Not long ago, Bonnie and I went to see a concert by the Omaha Symphony. I didn’t think it was a bad concert, in fact, I thought it was quite good. But, I have to admit that my knowledge of “serious” music (and the performance thereof) is pretty limited. Anyway, at the end of the concert, most of the audience leapt to its feet to give the performance a standing ovation.
Now, I suppose that it is possible that the vast majority of the audience was more knowledgeable than I about things musical, but I tend to doubt it. My reasoning is that a sizeable number of those audience members felt the need/desire to provide a round of applause between movements of a piano concerto which was played early in this presentation.
Since I was taught that this was not proper, and, in fact, it was suggested in the program that the usual practice was not to applaud between movements of a piece, but to save it until the end. Thus, I came away with the idea that a good many audience members were probably no better educated in the traditions of serious music than I. And some, perhaps, were even less familiar with them.
That made me suspect that a good many of the people present probably weren’t really any more capable than I of judging the actual quality of the performance. It MAY have been brilliant! They may have just “…gotten through it somehow.” I’m not sure that I could tell and I’m even less sure that all of the others in attendance could, either.
Anyway, this got me to thinking about past performances of all sorts which I have attended, both of concerts and of plays and musicals. I ultimately reached the conclusion that a standing ovation has, essentially, become the standard (and therefore expected) response to live performance, at least in many places. If that is the case, I think it’s too bad.
Now Wikipedia (Okay, it may not be the most authoritative source, but it is available and the dictionaries I looked at seem to agree.) suggests; “A standing ovation is a form of applause where members of a seated audience stand up while applauding after extraordinary performances of particularly high acclaim.” It also suggests that “Standing ovations are considered to be a special honor.”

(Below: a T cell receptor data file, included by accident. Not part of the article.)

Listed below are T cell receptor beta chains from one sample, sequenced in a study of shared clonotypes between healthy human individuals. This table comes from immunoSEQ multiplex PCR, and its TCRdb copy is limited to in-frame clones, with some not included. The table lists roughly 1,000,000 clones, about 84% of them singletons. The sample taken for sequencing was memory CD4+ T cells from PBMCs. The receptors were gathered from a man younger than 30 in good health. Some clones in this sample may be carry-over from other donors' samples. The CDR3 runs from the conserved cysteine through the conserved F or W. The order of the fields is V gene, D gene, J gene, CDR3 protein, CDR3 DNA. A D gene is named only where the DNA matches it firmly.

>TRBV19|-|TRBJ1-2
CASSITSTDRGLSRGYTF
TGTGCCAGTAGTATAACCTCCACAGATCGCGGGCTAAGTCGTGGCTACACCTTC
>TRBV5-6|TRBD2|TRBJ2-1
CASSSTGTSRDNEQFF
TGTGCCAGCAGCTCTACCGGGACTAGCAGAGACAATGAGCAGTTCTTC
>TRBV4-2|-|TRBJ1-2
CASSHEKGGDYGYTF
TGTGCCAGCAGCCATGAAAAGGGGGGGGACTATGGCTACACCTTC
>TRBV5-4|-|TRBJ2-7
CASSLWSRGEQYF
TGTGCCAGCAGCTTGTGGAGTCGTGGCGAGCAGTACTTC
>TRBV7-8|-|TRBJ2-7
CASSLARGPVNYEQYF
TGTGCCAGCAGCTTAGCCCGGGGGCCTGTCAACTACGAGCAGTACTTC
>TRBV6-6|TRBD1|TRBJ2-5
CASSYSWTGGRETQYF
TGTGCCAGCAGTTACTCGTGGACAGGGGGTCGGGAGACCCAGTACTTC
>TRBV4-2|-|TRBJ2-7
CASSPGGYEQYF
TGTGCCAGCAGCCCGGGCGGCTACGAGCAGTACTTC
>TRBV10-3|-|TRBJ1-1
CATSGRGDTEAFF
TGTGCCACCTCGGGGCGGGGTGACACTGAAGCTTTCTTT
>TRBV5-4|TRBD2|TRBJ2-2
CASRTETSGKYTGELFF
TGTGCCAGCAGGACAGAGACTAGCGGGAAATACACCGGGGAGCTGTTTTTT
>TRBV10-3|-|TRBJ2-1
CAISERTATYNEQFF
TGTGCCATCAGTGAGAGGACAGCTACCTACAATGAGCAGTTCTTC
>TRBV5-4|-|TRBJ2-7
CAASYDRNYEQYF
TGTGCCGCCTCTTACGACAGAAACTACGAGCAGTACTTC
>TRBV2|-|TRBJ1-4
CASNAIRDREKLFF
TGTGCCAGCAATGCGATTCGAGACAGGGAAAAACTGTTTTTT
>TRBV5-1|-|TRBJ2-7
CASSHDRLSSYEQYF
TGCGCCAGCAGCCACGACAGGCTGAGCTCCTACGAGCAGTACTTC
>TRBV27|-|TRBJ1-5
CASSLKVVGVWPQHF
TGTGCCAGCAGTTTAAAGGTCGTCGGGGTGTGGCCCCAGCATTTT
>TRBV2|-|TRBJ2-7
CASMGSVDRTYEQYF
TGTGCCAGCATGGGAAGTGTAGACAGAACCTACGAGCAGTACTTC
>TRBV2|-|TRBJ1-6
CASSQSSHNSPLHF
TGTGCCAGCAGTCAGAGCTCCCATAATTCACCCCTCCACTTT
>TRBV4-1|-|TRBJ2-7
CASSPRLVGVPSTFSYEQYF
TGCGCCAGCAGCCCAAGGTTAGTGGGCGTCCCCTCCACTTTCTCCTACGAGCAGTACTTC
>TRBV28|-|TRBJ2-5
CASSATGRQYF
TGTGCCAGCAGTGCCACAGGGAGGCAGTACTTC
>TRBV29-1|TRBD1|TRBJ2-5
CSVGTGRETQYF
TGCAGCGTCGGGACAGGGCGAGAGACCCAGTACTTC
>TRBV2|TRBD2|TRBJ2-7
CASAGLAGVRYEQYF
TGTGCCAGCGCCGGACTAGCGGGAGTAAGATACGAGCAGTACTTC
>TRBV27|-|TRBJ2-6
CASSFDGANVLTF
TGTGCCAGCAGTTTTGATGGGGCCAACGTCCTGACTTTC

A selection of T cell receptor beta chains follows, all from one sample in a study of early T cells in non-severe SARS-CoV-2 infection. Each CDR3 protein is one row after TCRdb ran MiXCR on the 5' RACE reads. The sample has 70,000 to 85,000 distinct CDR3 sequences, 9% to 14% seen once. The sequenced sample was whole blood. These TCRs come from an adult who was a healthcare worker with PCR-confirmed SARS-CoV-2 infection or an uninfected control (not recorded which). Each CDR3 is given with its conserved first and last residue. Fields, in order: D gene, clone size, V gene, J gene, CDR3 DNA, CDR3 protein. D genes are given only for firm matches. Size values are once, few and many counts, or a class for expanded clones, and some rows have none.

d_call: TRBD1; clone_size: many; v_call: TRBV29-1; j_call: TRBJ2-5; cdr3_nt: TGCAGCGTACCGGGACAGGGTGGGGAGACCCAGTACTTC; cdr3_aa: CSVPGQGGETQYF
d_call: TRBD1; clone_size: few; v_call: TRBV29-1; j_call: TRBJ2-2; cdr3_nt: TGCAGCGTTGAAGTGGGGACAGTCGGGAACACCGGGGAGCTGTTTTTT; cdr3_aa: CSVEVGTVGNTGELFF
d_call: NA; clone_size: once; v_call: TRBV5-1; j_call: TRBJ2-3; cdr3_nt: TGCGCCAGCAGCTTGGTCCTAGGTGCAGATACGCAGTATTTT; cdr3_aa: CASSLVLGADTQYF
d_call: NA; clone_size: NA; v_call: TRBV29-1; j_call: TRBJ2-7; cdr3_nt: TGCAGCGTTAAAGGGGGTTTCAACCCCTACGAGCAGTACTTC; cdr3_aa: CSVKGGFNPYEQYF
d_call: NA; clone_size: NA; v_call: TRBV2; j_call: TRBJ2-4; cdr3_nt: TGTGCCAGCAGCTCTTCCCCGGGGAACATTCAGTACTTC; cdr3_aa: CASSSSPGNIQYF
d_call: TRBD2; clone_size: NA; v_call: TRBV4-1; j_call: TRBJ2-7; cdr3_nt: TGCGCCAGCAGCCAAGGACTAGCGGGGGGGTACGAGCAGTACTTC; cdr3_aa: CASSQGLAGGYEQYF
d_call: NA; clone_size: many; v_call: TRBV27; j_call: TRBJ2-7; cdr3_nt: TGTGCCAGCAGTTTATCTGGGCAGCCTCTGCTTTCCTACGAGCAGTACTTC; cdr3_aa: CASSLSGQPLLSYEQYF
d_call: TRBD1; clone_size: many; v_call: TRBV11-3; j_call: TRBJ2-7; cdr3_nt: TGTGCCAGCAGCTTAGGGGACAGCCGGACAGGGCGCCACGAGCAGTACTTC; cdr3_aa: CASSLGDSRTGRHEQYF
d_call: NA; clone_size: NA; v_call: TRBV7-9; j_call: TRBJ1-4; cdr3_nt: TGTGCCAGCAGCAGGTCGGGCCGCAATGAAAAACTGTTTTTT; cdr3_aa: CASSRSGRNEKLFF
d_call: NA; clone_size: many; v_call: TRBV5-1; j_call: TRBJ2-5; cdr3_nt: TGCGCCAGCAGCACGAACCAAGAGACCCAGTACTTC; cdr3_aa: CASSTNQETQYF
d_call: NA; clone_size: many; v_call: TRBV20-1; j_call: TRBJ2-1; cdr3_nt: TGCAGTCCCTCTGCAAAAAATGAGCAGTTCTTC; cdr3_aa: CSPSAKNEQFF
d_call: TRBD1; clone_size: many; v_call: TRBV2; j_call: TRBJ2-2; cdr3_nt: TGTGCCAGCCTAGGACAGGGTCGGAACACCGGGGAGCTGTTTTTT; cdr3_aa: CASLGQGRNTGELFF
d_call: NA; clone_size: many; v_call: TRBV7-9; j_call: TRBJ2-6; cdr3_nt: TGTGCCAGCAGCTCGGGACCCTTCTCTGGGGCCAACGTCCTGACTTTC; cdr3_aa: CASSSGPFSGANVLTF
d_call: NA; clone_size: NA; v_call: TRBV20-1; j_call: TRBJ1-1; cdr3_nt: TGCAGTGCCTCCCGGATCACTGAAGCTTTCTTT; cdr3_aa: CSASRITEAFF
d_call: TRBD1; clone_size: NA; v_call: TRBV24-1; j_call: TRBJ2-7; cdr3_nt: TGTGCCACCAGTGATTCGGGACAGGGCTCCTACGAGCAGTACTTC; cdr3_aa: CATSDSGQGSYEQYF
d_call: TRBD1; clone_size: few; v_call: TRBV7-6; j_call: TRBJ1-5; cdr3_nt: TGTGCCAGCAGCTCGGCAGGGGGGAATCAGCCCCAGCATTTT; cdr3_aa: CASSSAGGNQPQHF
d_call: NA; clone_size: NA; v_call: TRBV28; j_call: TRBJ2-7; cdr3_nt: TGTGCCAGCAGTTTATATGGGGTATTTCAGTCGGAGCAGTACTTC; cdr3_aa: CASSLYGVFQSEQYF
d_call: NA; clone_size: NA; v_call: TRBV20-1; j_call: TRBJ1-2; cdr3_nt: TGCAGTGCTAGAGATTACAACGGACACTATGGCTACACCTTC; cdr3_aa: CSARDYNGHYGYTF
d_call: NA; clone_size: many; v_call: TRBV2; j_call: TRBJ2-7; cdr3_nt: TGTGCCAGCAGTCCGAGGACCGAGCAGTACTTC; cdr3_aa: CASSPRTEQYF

This conforms with the way I learned about them. That is, a standing ovation, at least following a performance, is a special honor given for an unusually high-quality performance, either by the entire ensemble or by an individual, usually the leading performer(s).
It is true that the President is traditionally greeted with a standing ovation at the beginning of, for example, the State of the Union Address, but in this instance that ovation is defined as being given to the office, rather than the office-holder. Note: in this case the President is NOT introduced by name. There are other, formal uses, I suspect, which should probably be viewed in much the same way. An example might be the tradition of standing for the entrance of the prospective graduates, the faculty and the platform party for a commencement ceremony or the entrance of the clergy and choir for a church service. Those don’t include applause, but they are formal recognitions of the status of these individuals, not a reward for an unusually good performance. I only wish to address the idea of a standing ovation following a performance situation.
My suspicion is that sometime (during the 80’s?) when our society was starting its “we have to reward everyone for everything they do” kick, was when standing ovations started to lose much of their previous meaning. After all, if no one can be permitted to be “special,” because it might hurt the feelings of someone who was not singled out for a special reward, then the reward for excellence has been replaced with a participation “award.”